In this new offering from Osprey Publishing, author Brad Elward (and Illustrator Paul Wright) introduce the reader to the fascinating world of the Nimitz-class aircraft carriers of the United States Navy. Having served aboard the USS Dwight D. Eisenhower (CVN-69) and USS Abraham Lincoln (CVN-72), I quickly volunteered for this review when the book came out in a review list. As I possess a fair amount of knowledge on this subject myself, I am always looking to learn more about these magnificent ships, their history, and where the Navy plans to go in the future.
After a half-page Glossary on page two, the “Contents” on page three inform the reader of the six main sections of the book, which are the “Introduction”, “Origins of the Supercarrier”, “Design and Development of the Nimitz Class”, “Operational History”, “Bibliography”, and “Index”. The Design and Development portion is further divided into eleven areas covering topics such as the flight deck, the hangar bay, the island and significant inner structures, the carrier air wing, and propulsion and power plant to name a few. Within the pages of the book, there are forty-seven photographs (only three of which are black and white) and nine drawings (one of which is black and white showing the cancelled USS United States (CV-58). Two of the drawings are prints, one of which showing the LSO (Landing Signal Officer) platform with an F-14 Tomcat preparing to land and the other being a Catapult Officer and catapult operator preparing to launch an EA-6B Prowler.
In case you were not aware, the Unites States Navy is celebrating one hundred years of Naval Aviation this year, and this began on November 14, which marked the date that Eugene Ely took off in his Curtis A-1 from the light cruiser USS Birmingham (CL-2) in Hampton Roads. He would reverse this feat in San Francisco on January 18, 1911, by landing on a makeshift deck on the armored cruiser USS Pennsylvania (ARC-4). The first aircraft carrier of the U.S. Navy was the USS Langley (CV-1), and was a converted collier that was commissioned on March 3, 1922. The first U.S. Navy aircraft carrier that was designed as such from the keel up was the USS Ranger (CV-4). The carrier has clearly taken a tremendous leap when comparing the early ships with what the behemoths of today have become.
As far as the writing is concerned, the Introduction provides a nice concise history of the origins of naval aviation, and the development of aircraft carriers. There is then some discussion of the carriers of the Second World War, and the designs that followed, which eventually led to the Supercarrier. Of course, the first aircraft carrier to utilize nuclear reactors was the USS Enterprise, but this is a single ship with its class, and having seen several carriers during my time in the service and after, you can readily identify it. After the Enterprise, the USS America and USS John F. Kennedy were built, and these were similar in appearance to what was soon to follow with the USS Nimitz.
There is a good amount of detail that is provided in the text in regards to many of the aspects of the Nimitz-class carriers, and I will not go into those details here as part of my review. From what I recall, I will state that the information is well researched and accurate. There is even a fair amount of coverage on topics such as the Fresnel lens used to aid the aviators in bringing their aircraft back to the carrier, weapons systems, and the real heart of the ship, the propulsion system.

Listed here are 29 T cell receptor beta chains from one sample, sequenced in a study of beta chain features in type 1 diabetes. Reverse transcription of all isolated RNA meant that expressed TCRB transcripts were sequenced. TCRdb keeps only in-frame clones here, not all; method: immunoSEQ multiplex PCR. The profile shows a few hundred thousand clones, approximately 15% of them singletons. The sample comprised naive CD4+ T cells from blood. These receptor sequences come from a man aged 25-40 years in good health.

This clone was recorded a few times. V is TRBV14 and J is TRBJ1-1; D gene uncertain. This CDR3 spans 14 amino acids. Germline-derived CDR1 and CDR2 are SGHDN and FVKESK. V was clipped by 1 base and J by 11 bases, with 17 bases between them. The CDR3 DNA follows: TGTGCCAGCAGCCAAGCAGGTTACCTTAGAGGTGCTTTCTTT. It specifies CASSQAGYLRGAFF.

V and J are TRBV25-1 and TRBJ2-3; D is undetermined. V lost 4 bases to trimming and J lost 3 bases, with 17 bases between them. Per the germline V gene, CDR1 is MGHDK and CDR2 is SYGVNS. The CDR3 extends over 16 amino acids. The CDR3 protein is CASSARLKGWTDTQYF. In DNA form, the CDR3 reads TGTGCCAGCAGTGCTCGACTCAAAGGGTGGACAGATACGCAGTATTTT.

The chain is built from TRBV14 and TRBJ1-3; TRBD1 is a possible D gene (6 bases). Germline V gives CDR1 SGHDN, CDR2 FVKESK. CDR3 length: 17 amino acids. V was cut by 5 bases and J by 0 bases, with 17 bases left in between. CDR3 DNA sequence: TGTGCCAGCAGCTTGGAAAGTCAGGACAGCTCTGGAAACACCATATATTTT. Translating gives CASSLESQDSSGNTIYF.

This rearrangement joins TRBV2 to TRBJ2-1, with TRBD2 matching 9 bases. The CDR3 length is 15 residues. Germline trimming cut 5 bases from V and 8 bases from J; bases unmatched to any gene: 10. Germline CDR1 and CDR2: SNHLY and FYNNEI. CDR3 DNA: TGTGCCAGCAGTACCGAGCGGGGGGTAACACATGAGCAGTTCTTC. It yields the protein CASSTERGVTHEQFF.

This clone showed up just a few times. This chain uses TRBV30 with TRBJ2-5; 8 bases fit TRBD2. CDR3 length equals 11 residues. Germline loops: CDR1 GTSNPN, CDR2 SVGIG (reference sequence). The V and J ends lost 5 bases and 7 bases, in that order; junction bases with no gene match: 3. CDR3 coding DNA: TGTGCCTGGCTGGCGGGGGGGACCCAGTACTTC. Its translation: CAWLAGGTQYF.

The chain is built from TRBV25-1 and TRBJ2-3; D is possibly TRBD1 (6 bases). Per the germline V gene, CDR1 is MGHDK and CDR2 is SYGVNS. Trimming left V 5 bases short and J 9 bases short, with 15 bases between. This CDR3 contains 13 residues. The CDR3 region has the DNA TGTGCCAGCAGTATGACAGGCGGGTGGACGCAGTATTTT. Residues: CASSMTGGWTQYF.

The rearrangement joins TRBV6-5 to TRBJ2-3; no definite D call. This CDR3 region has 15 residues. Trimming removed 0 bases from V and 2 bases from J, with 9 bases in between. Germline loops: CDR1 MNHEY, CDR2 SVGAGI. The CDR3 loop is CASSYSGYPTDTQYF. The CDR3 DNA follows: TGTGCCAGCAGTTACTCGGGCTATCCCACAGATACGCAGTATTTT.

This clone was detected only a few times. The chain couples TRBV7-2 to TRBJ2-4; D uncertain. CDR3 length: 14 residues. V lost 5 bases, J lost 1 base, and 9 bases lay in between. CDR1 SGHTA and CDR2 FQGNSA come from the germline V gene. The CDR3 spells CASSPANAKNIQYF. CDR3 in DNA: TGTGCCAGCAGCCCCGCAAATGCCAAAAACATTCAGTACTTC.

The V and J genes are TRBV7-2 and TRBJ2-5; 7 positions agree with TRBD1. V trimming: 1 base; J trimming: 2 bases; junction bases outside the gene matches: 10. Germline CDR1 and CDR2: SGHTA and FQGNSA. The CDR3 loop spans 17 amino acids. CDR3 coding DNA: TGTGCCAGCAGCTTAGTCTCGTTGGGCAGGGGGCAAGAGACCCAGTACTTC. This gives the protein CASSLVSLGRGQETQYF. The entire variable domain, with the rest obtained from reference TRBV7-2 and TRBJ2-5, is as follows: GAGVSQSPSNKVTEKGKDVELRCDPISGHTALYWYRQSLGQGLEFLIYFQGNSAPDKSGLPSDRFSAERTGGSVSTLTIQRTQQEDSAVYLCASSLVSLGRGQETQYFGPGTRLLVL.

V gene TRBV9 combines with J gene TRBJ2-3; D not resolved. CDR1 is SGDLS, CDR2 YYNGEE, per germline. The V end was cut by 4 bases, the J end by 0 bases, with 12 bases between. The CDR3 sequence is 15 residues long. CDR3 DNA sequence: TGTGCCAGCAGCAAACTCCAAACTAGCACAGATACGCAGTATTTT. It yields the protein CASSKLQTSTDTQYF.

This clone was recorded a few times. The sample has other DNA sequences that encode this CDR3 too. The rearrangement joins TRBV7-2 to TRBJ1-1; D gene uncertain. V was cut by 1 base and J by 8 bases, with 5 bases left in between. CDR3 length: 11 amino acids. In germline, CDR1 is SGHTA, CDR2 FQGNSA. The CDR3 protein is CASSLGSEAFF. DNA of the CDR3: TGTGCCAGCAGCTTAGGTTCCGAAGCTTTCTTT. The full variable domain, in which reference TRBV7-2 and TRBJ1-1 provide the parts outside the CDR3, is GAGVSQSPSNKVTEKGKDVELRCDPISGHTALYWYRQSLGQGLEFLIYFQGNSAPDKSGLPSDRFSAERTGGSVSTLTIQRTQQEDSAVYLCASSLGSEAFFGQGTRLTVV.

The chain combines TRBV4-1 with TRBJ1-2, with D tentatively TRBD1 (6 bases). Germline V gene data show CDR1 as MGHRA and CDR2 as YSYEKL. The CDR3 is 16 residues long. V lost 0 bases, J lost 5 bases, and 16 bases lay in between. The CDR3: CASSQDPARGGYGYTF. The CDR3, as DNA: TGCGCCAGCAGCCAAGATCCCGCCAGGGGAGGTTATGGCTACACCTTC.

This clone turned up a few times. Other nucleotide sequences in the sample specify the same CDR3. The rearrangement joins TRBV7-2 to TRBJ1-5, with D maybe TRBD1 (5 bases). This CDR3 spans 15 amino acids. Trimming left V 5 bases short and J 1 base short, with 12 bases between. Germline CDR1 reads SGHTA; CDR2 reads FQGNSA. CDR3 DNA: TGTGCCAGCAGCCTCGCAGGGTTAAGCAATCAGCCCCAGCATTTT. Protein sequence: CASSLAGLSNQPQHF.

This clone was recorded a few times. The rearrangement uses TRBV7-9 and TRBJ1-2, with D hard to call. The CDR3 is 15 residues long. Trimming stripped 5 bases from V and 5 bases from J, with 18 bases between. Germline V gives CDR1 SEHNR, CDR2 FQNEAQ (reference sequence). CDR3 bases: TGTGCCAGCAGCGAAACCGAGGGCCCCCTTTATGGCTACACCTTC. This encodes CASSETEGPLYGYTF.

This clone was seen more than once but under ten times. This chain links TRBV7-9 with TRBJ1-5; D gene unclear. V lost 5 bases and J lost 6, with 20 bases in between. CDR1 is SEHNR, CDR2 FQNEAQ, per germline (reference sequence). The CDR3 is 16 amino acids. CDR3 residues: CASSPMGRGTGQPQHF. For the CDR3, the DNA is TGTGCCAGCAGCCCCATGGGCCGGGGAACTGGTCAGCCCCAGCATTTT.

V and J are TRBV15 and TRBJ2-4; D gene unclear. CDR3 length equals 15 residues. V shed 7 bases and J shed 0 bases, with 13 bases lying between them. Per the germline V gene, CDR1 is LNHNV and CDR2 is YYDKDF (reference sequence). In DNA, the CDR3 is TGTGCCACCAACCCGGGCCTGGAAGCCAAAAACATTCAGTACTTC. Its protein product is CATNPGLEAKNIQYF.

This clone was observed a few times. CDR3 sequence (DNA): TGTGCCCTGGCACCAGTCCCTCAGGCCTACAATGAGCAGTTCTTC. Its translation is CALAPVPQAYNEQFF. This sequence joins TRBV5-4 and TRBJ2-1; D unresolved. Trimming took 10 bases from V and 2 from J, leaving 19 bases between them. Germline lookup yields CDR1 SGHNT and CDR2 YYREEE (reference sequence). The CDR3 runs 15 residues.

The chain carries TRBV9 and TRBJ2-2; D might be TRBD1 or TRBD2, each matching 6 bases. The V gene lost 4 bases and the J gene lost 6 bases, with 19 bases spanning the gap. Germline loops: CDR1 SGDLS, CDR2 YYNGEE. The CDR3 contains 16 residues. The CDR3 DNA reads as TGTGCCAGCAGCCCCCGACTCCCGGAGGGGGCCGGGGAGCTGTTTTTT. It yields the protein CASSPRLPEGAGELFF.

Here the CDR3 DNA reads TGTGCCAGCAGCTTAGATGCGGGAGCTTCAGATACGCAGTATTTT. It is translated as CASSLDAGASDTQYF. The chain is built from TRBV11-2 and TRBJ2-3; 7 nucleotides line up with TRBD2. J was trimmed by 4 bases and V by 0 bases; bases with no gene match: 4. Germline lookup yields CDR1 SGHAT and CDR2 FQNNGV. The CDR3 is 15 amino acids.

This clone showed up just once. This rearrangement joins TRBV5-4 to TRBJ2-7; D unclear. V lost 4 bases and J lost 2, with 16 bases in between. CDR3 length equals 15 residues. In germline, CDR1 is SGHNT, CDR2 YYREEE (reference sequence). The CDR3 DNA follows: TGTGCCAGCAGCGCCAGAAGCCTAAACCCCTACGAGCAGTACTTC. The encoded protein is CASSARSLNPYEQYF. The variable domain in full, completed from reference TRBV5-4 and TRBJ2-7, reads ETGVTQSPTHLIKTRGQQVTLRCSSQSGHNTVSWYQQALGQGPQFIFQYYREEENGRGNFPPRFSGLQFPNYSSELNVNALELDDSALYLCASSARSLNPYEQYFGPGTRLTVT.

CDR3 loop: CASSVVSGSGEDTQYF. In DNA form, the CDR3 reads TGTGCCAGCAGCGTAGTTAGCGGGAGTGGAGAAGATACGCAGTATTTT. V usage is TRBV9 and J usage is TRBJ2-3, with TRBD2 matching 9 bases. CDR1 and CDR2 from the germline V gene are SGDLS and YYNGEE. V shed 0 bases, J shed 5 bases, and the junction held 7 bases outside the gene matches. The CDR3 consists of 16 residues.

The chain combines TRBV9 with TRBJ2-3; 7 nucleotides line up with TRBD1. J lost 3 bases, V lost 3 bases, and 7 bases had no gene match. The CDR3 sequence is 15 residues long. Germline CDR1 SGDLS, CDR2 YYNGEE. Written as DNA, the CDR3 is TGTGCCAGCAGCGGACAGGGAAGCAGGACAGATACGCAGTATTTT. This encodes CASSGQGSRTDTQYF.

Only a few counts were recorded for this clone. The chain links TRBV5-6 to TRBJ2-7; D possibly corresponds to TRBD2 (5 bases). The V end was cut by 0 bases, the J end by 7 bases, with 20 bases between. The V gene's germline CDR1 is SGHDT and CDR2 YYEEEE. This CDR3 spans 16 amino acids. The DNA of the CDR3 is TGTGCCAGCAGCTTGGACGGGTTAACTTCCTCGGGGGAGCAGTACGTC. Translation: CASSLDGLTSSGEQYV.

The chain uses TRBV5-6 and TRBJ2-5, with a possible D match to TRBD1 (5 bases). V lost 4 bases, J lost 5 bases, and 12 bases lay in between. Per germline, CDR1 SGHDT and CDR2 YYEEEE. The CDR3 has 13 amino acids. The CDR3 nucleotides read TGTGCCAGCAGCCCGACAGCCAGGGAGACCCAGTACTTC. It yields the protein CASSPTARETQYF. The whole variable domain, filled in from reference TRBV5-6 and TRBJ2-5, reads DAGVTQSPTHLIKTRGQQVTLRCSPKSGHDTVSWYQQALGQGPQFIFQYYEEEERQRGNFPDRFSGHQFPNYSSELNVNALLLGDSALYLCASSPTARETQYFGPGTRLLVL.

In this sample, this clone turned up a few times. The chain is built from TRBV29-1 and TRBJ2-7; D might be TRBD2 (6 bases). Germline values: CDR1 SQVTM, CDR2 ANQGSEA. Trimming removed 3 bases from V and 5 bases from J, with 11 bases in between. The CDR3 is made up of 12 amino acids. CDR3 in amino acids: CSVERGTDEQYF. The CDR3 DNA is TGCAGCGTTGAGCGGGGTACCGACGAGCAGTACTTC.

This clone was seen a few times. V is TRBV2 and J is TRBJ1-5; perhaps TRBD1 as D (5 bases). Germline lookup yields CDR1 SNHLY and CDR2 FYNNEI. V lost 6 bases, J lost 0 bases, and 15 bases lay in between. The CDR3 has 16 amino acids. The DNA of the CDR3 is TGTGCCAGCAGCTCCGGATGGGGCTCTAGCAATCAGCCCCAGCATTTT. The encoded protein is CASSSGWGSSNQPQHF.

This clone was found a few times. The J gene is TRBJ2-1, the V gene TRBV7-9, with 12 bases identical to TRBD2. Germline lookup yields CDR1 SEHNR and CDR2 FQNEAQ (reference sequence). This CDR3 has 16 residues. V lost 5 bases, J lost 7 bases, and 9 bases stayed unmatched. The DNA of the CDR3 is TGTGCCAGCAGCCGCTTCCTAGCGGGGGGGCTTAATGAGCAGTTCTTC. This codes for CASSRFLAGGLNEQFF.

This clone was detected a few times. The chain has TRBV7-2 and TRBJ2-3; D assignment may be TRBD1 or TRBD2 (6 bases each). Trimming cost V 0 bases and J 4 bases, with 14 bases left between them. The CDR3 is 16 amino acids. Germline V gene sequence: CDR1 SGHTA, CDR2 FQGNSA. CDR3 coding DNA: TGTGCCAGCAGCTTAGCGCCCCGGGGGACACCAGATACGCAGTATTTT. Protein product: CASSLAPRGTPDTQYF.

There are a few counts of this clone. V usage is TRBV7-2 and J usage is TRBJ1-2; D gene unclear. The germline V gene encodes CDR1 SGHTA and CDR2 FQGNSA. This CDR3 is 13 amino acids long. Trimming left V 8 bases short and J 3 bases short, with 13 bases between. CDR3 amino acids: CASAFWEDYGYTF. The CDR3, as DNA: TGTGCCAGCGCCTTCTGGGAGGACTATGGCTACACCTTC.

The book turns its attention to the actual ships after a discussion on the operational history of the class as well as mentioning the next class of carriers (the USS Gerald R. Ford, which is under construction now). The book then goes through the stories of each of the Nimitz-class carriers with short write-ups, and a table of important dates in the ship’s life. The tables provide the year that funding was authorized, the year that the keel was laid, the year that the ship was launched, the year of the commissioning, and the nickname of the ship (ones that can be printed in a book that anyone can read, not what we sailors called them).
As with other Osprey books in my collection, this latest offering is well written, and the author has penned five other books in addition to writing over twenty aviation articles for different publications. The photographs and drawings are all nicely done as well, and one drawing shows an artists rendering of the internals of the USS Nimitz itself (although the real lay out of these ships is no doubt classified, I will just say that it is off quite a bit). I was a little surprised by the two full-page drawings of the catapult launch and landing scenes as I personally would have preferred photographs of the real events, but this is just my opinion.
Overall, I would highly recommend this book to any modeler wanting reference to the aircraft carriers of the Nimitz class, or to any person who is interested in the history of aircraft carriers as a whole. The art and photography are very good, and again, the book is well written and informative. I would like to thank the folks at Osprey Publishing for providing this book to the IPMS-USA for review, and I greatly appreciate having been afforded the opportunity to write this appraisal. As always, thanks to you the reader for taking the time to read my comments.